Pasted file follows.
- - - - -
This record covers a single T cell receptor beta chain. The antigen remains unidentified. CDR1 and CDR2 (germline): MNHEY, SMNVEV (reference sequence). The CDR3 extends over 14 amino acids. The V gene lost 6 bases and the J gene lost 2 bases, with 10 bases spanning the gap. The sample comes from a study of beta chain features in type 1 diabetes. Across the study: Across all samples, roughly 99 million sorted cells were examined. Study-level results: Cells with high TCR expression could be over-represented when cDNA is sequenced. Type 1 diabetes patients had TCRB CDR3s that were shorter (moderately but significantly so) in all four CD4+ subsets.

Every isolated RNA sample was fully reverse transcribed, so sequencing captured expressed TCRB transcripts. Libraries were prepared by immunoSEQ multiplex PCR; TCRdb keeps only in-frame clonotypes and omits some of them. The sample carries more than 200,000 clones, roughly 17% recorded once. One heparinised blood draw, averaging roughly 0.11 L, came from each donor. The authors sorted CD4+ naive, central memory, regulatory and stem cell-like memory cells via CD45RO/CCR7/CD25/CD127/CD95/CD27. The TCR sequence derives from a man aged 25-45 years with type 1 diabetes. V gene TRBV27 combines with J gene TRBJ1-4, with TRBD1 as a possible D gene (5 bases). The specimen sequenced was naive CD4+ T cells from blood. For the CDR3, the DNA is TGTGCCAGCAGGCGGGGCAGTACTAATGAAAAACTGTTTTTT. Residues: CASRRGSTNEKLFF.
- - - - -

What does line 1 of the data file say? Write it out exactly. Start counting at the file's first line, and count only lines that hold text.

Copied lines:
This record covers a single T cell receptor beta chain. The antigen remains unidentified. CDR1 and CDR2 (germline): MNHEY, SMNVEV (reference sequence). The CDR3 extends over 14 amino acids. The V gene lost 6 bases and the J gene lost 2 bases, with 10 bases spanning the gap. The sample comes from a study of beta chain features in type 1 diabetes. Across the study: Across all samples, roughly 99 million sorted cells were examined. Study-level results: Cells with high TCR expression could be over-represented when cDNA is sequenced. Type 1 diabetes patients had TCRB CDR3s that were shorter (moderately but significantly so) in all four CD4+ subsets.